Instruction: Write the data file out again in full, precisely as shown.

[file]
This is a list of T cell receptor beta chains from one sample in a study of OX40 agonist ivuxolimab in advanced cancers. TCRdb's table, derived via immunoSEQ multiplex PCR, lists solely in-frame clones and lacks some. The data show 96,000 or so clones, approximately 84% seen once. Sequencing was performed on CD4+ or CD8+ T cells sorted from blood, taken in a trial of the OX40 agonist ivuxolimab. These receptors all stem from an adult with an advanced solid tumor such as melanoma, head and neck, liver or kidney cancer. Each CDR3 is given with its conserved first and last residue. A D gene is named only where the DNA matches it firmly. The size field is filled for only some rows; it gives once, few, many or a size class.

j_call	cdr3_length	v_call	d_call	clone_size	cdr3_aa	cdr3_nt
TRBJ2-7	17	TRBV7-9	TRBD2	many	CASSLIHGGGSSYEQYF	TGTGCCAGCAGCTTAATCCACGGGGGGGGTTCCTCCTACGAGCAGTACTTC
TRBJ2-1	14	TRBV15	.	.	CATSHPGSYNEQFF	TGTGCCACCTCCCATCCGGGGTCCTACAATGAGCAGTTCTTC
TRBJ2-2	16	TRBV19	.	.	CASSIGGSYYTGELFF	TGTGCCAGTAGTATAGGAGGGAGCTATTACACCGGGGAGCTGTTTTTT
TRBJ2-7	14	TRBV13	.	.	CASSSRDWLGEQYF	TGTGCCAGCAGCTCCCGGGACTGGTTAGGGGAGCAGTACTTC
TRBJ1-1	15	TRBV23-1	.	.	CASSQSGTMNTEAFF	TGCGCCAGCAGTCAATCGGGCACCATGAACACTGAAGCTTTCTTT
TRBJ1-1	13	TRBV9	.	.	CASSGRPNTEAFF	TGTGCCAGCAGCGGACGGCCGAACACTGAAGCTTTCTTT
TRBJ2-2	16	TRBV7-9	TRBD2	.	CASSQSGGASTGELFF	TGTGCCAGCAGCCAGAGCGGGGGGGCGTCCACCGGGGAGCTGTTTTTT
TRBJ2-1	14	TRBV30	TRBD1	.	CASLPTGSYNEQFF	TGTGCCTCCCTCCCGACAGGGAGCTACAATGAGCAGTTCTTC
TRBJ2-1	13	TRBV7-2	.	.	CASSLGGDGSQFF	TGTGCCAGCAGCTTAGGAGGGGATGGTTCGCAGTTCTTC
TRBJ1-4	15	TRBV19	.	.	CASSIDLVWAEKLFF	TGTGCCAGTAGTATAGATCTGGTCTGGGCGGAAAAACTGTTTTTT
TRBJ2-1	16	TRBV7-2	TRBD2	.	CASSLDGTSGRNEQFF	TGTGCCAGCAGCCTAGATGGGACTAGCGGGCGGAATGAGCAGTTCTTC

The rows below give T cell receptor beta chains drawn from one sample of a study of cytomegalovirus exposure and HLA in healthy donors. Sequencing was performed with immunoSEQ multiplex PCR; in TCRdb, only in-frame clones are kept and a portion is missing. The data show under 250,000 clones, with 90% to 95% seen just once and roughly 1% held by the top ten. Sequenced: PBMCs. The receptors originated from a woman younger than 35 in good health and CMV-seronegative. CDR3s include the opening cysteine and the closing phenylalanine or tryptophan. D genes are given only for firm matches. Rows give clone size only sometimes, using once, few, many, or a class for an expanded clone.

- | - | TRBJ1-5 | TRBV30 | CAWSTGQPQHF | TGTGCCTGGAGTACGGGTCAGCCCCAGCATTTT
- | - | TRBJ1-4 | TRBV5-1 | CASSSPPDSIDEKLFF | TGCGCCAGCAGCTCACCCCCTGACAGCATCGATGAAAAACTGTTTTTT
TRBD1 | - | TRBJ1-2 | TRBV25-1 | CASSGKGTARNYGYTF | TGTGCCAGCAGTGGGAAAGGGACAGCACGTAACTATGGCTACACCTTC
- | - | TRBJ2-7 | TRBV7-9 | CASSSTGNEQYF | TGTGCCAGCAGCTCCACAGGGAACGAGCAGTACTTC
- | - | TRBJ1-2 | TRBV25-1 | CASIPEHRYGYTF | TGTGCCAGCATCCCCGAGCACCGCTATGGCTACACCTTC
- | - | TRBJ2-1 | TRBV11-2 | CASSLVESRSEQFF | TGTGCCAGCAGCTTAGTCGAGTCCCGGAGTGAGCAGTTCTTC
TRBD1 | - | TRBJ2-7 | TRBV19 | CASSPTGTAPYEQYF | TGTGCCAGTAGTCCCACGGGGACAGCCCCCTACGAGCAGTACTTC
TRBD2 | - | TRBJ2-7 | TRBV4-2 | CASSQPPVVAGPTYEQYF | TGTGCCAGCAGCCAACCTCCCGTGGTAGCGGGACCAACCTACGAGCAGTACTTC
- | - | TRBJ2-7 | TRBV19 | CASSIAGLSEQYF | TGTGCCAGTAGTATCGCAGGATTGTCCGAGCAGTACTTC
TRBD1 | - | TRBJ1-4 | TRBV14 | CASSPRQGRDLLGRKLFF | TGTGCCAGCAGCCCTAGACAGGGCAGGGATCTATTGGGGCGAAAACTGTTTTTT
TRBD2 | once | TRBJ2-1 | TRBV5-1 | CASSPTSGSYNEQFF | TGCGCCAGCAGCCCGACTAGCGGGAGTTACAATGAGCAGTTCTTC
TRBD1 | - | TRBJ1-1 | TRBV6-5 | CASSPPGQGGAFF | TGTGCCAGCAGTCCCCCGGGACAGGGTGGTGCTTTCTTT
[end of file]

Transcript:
This is a list of T cell receptor beta chains from one sample in a study of OX40 agonist ivuxolimab in advanced cancers. TCRdb's table, derived via immunoSEQ multiplex PCR, lists solely in-frame clones and lacks some. The data show 96,000 or so clones, approximately 84% seen once. Sequencing was performed on CD4+ or CD8+ T cells sorted from blood, taken in a trial of the OX40 agonist ivuxolimab. These receptors all stem from an adult with an advanced solid tumor such as melanoma, head and neck, liver or kidney cancer. Each CDR3 is given with its conserved first and last residue. A D gene is named only where the DNA matches it firmly. The size field is filled for only some rows; it gives once, few, many or a size class.

j_call	cdr3_length	v_call	d_call	clone_size	cdr3_aa	cdr3_nt
TRBJ2-7	17	TRBV7-9	TRBD2	many	CASSLIHGGGSSYEQYF	TGTGCCAGCAGCTTAATCCACGGGGGGGGTTCCTCCTACGAGCAGTACTTC
TRBJ2-1	14	TRBV15	.	.	CATSHPGSYNEQFF	TGTGCCACCTCCCATCCGGGGTCCTACAATGAGCAGTTCTTC
TRBJ2-2	16	TRBV19	.	.	CASSIGGSYYTGELFF	TGTGCCAGTAGTATAGGAGGGAGCTATTACACCGGGGAGCTGTTTTTT
TRBJ2-7	14	TRBV13	.	.	CASSSRDWLGEQYF	TGTGCCAGCAGCTCCCGGGACTGGTTAGGGGAGCAGTACTTC
TRBJ1-1	15	TRBV23-1	.	.	CASSQSGTMNTEAFF	TGCGCCAGCAGTCAATCGGGCACCATGAACACTGAAGCTTTCTTT
TRBJ1-1	13	TRBV9	.	.	CASSGRPNTEAFF	TGTGCCAGCAGCGGACGGCCGAACACTGAAGCTTTCTTT
TRBJ2-2	16	TRBV7-9	TRBD2	.	CASSQSGGASTGELFF	TGTGCCAGCAGCCAGAGCGGGGGGGCGTCCACCGGGGAGCTGTTTTTT
TRBJ2-1	14	TRBV30	TRBD1	.	CASLPTGSYNEQFF	TGTGCCTCCCTCCCGACAGGGAGCTACAATGAGCAGTTCTTC
TRBJ2-1	13	TRBV7-2	.	.	CASSLGGDGSQFF	TGTGCCAGCAGCTTAGGAGGGGATGGTTCGCAGTTCTTC
TRBJ1-4	15	TRBV19	.	.	CASSIDLVWAEKLFF	TGTGCCAGTAGTATAGATCTGGTCTGGGCGGAAAAACTGTTTTTT
TRBJ2-1	16	TRBV7-2	TRBD2	.	CASSLDGTSGRNEQFF	TGTGCCAGCAGCCTAGATGGGACTAGCGGGCGGAATGAGCAGTTCTTC

The rows below give T cell receptor beta chains drawn from one sample of a study of cytomegalovirus exposure and HLA in healthy donors. Sequencing was performed with immunoSEQ multiplex PCR; in TCRdb, only in-frame clones are kept and a portion is missing. The data show under 250,000 clones, with 90% to 95% seen just once and roughly 1% held by the top ten. Sequenced: PBMCs. The receptors originated from a woman younger than 35 in good health and CMV-seronegative. CDR3s include the opening cysteine and the closing phenylalanine or tryptophan. D genes are given only for firm matches. Rows give clone size only sometimes, using once, few, many, or a class for an expanded clone.

- | - | TRBJ1-5 | TRBV30 | CAWSTGQPQHF | TGTGCCTGGAGTACGGGTCAGCCCCAGCATTTT
- | - | TRBJ1-4 | TRBV5-1 | CASSSPPDSIDEKLFF | TGCGCCAGCAGCTCACCCCCTGACAGCATCGATGAAAAACTGTTTTTT
TRBD1 | - | TRBJ1-2 | TRBV25-1 | CASSGKGTARNYGYTF | TGTGCCAGCAGTGGGAAAGGGACAGCACGTAACTATGGCTACACCTTC
- | - | TRBJ2-7 | TRBV7-9 | CASSSTGNEQYF | TGTGCCAGCAGCTCCACAGGGAACGAGCAGTACTTC
- | - | TRBJ1-2 | TRBV25-1 | CASIPEHRYGYTF | TGTGCCAGCATCCCCGAGCACCGCTATGGCTACACCTTC
- | - | TRBJ2-1 | TRBV11-2 | CASSLVESRSEQFF | TGTGCCAGCAGCTTAGTCGAGTCCCGGAGTGAGCAGTTCTTC
TRBD1 | - | TRBJ2-7 | TRBV19 | CASSPTGTAPYEQYF | TGTGCCAGTAGTCCCACGGGGACAGCCCCCTACGAGCAGTACTTC
TRBD2 | - | TRBJ2-7 | TRBV4-2 | CASSQPPVVAGPTYEQYF | TGTGCCAGCAGCCAACCTCCCGTGGTAGCGGGACCAACCTACGAGCAGTACTTC
- | - | TRBJ2-7 | TRBV19 | CASSIAGLSEQYF | TGTGCCAGTAGTATCGCAGGATTGTCCGAGCAGTACTTC
TRBD1 | - | TRBJ1-4 | TRBV14 | CASSPRQGRDLLGRKLFF | TGTGCCAGCAGCCCTAGACAGGGCAGGGATCTATTGGGGCGAAAACTGTTTTTT
TRBD2 | once | TRBJ2-1 | TRBV5-1 | CASSPTSGSYNEQFF | TGCGCCAGCAGCCCGACTAGCGGGAGTTACAATGAGCAGTTCTTC
TRBD1 | - | TRBJ1-1 | TRBV6-5 | CASSPPGQGGAFF | TGTGCCAGCAGTCCCCCGGGACAGGGTGGTGCTTTCTTT